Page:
Hooke claimed that he could demonstrate all the laws of celestial motion from an inverse square law. Halley admitted that his own attempt to do so failed. Hooke refused to demonstrate his solution until someone else had solved it. So Halley visited Newton to consult an expert.

“In 1684 Dr Halley came to visit him at Cambridge, after they had been some time together, the Dr asked him what he thought the Curve would be that would described by the planets supposing the force of attraction towards the Sun to be reciprocal to the square of their distance from it. Sr Isaac replied immediately that it would be an Ellipsis (ellipse), the Doctor struck with joy & amazement asked him how he knew it, why saith he I have calculated it, whereupon Dr Halley asked him for his calculation without any farther delay, Sr Isaac looked among his papers but could not find it, but he promised him to renew it, & then to send it him …” Newton’s account to Abraham De Moivre



Abraham de Moivre (26 May 1667 – 27 November 1754) was a French mathematician known for de Moivre’s formula, a formula that links complex numbers and trigonometry, and for his work on the normal distribution and probability theory.

The lost paper was probably a charade. When Newton did try to repeat his solution it did not work out. A hastily drawn diagram led him to confuse the axes of the ellipse with conjugate diameters. He started again and in November of that year he sent a 9 page paper to Halley (De motu corporum in gyrum – On the Motion of Bodies in an Orbit).


Definition 1: ‘Centripetal force’ (Newton originated this term, and its first occurrence is in this document) impels or attracts a body to some point regarded as a centre. (This reappears in Definition 5 of the Principia.)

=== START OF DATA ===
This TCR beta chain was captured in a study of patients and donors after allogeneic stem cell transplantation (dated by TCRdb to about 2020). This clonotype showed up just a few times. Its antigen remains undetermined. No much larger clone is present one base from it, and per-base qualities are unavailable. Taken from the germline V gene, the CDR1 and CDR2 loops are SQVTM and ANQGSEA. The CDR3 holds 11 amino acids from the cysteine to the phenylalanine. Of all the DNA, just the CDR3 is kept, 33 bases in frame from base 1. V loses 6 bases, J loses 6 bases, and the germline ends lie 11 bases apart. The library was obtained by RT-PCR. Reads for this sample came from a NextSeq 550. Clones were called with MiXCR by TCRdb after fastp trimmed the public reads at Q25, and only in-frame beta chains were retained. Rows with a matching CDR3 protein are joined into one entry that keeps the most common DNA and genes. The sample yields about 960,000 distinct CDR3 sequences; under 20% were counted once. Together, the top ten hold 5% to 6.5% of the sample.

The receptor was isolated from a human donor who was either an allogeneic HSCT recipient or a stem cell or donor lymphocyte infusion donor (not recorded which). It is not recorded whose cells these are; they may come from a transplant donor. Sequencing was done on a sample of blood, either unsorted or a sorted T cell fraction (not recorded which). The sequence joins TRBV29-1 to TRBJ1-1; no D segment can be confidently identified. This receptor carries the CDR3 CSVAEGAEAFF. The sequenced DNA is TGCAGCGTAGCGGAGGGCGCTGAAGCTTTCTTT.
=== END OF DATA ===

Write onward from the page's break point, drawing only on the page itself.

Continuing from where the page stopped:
Definition 2: ‘Inherent force’ of a body is defined in a way that prepares for the idea of inertia and of Newton’s first law (in the absence of external force, a body continues in its state of motion either at rest or in uniform motion along a straight line). (Definition 3 of the Principia is to similar effect.)

Hypothesis 2: By its intrinsic force (alone) every body would progress uniformly in a straight line to infinity unless something external hinders that. (Newton’s later first law of motion is to similar effect, Law 1 in the Principia.)

There was a problem with the paper in that the dynamics was not up to the task and it had very shaky foundations but Halley recognised that it was a step forward in celestial mechanics, so great as to constitute a revolution.

Newton persisted in reworking the paper. Initially the paper contained four theorems and five problems. He revised his initial definitions and hypotheses to allow for resistance and added two problems on motion through a medium.

Newton was struggling and he returned to Descartes’ motion of inertia. By adopting the concept of inertia a test of the system was allowed and the dynamics fell into place.

Previously natural scientists believed that there needed to be a continuous transmission of force to keep a body moving at a constant speed (the impetus theory mentioned earlier). Newton’s work proved this was not the case.

Newton’s first law of motion: an object will remain at rest or in uniform motion in a straight line unless acted upon by an external force. It may be seen as a statement about inertia, that objects will remain in their state of motion unless a force acts to change the motion.